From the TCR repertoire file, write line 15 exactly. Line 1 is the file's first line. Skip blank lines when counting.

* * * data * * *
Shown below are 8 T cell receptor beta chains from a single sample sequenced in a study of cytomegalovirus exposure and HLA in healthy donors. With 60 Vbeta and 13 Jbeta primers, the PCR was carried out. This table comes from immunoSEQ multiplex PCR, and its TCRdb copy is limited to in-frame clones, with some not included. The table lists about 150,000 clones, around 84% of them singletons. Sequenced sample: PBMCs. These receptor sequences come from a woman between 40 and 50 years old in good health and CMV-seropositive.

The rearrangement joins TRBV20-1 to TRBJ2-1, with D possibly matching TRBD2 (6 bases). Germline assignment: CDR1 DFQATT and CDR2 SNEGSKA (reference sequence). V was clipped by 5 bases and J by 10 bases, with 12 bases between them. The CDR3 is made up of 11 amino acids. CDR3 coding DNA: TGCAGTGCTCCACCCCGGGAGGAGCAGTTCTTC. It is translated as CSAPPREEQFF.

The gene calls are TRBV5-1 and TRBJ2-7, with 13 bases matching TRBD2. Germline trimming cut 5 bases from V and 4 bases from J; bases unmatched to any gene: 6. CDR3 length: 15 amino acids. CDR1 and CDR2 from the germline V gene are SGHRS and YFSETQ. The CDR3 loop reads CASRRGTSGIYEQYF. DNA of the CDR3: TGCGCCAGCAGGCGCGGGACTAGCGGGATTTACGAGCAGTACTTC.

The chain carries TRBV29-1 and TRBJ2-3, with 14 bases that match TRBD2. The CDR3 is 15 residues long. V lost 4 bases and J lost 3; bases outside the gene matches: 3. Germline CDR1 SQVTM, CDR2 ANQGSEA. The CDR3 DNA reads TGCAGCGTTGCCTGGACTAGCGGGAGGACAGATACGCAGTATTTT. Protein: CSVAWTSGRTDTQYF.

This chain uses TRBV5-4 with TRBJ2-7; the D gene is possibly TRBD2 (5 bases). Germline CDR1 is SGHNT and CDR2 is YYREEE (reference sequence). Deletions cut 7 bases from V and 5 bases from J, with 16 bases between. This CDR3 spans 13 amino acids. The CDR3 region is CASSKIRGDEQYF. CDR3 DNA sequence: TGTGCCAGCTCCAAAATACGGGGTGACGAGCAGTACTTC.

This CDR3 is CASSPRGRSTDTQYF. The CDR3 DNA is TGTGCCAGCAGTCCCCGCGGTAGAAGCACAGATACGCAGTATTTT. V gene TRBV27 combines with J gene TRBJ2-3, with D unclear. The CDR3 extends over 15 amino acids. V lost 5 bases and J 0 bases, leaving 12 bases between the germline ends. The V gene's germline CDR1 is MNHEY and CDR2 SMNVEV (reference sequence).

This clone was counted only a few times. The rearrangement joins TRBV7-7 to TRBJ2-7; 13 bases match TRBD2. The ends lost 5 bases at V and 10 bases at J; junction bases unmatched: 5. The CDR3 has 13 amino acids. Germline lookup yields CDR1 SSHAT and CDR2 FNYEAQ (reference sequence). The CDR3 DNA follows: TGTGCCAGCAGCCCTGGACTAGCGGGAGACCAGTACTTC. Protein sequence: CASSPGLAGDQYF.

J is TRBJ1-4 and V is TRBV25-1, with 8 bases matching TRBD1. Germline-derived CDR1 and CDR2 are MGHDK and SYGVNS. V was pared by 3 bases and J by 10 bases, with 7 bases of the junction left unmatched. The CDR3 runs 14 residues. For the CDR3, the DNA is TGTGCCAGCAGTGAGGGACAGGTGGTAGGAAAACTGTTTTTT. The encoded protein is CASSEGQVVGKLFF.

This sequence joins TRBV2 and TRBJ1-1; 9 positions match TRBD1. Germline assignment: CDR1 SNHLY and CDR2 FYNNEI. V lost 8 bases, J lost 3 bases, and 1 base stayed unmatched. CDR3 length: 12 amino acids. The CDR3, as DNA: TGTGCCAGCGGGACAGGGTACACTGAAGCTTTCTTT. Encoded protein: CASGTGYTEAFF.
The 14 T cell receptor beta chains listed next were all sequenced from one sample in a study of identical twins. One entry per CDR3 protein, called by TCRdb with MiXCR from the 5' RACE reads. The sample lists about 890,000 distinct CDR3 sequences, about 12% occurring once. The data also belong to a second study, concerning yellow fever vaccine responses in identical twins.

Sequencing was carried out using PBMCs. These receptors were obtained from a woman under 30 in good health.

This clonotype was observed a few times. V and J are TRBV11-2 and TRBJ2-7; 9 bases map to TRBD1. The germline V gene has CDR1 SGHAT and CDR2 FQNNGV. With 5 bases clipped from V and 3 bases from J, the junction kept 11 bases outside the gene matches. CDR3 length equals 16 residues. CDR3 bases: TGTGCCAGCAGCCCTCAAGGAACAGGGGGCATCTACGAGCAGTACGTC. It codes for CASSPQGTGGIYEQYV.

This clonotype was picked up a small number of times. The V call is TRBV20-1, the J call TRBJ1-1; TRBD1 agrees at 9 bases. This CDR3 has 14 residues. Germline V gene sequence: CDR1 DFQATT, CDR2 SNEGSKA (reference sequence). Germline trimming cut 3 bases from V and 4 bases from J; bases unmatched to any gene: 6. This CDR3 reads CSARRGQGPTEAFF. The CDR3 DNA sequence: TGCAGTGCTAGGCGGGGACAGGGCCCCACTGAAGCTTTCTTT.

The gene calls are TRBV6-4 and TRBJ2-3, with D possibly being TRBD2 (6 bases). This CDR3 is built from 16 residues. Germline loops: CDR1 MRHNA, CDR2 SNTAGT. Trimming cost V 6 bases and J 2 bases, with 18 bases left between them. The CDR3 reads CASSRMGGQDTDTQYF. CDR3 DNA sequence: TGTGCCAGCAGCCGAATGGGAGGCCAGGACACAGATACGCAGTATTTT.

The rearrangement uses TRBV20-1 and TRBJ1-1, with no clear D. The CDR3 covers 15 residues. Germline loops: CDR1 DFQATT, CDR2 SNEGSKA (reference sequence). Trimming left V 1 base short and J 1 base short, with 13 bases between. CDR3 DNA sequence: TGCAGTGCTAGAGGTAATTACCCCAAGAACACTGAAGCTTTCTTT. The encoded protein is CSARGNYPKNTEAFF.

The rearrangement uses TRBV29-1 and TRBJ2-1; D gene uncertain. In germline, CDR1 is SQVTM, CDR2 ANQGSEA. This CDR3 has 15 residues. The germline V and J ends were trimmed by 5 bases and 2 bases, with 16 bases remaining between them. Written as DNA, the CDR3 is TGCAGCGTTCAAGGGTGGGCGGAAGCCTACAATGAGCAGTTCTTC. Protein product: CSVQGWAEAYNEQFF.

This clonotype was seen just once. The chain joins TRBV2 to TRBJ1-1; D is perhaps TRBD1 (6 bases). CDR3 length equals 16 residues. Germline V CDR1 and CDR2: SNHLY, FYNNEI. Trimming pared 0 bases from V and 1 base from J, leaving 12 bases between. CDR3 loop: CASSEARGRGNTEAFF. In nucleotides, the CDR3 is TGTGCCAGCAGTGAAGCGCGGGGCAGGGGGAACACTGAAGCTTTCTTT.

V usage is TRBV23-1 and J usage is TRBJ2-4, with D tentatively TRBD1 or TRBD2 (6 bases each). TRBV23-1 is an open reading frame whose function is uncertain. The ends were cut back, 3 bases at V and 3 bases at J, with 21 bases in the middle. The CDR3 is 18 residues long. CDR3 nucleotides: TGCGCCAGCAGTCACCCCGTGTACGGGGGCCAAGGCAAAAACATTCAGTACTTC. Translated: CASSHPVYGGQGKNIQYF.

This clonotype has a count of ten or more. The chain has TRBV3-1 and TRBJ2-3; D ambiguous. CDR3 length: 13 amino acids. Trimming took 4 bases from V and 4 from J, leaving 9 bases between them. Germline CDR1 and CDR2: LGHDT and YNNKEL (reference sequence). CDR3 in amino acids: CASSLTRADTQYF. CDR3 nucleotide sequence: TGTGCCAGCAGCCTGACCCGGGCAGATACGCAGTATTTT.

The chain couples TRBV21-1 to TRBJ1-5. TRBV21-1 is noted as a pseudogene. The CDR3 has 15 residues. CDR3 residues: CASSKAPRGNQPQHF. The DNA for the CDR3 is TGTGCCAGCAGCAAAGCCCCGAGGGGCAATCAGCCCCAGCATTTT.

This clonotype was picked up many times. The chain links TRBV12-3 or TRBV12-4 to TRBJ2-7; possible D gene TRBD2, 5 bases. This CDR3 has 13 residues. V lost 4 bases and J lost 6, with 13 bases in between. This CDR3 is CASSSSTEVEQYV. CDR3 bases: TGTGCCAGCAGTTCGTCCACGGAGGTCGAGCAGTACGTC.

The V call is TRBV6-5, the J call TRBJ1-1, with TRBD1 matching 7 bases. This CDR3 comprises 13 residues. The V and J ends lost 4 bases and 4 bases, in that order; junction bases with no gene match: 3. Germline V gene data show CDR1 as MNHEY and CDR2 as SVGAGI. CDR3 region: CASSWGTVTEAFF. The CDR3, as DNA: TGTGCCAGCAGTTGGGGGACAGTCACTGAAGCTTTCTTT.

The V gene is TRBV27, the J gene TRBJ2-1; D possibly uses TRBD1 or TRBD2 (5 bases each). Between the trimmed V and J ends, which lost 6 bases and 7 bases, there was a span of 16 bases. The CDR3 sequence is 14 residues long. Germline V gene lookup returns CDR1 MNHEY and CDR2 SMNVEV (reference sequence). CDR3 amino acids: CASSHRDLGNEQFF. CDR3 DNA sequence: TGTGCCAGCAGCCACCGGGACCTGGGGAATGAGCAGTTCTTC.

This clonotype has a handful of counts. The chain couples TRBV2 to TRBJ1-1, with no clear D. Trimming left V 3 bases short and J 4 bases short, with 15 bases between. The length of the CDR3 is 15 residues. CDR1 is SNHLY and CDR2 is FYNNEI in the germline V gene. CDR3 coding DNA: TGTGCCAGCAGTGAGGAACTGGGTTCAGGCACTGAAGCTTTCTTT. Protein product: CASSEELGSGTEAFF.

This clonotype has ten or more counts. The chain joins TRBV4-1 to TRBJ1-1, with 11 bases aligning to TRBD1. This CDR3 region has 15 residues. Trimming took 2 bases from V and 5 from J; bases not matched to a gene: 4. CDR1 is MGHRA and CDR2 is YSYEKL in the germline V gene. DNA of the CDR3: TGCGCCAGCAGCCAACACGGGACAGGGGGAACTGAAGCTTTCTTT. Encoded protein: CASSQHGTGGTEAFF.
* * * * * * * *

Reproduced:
The rearrangement uses TRBV20-1 and TRBJ1-1, with no clear D. The CDR3 covers 15 residues. Germline loops: CDR1 DFQATT, CDR2 SNEGSKA (reference sequence). Trimming left V 1 base short and J 1 base short, with 13 bases between. CDR3 DNA sequence: TGCAGTGCTAGAGGTAATTACCCCAAGAACACTGAAGCTTTCTTT. The encoded protein is CSARGNYPKNTEAFF.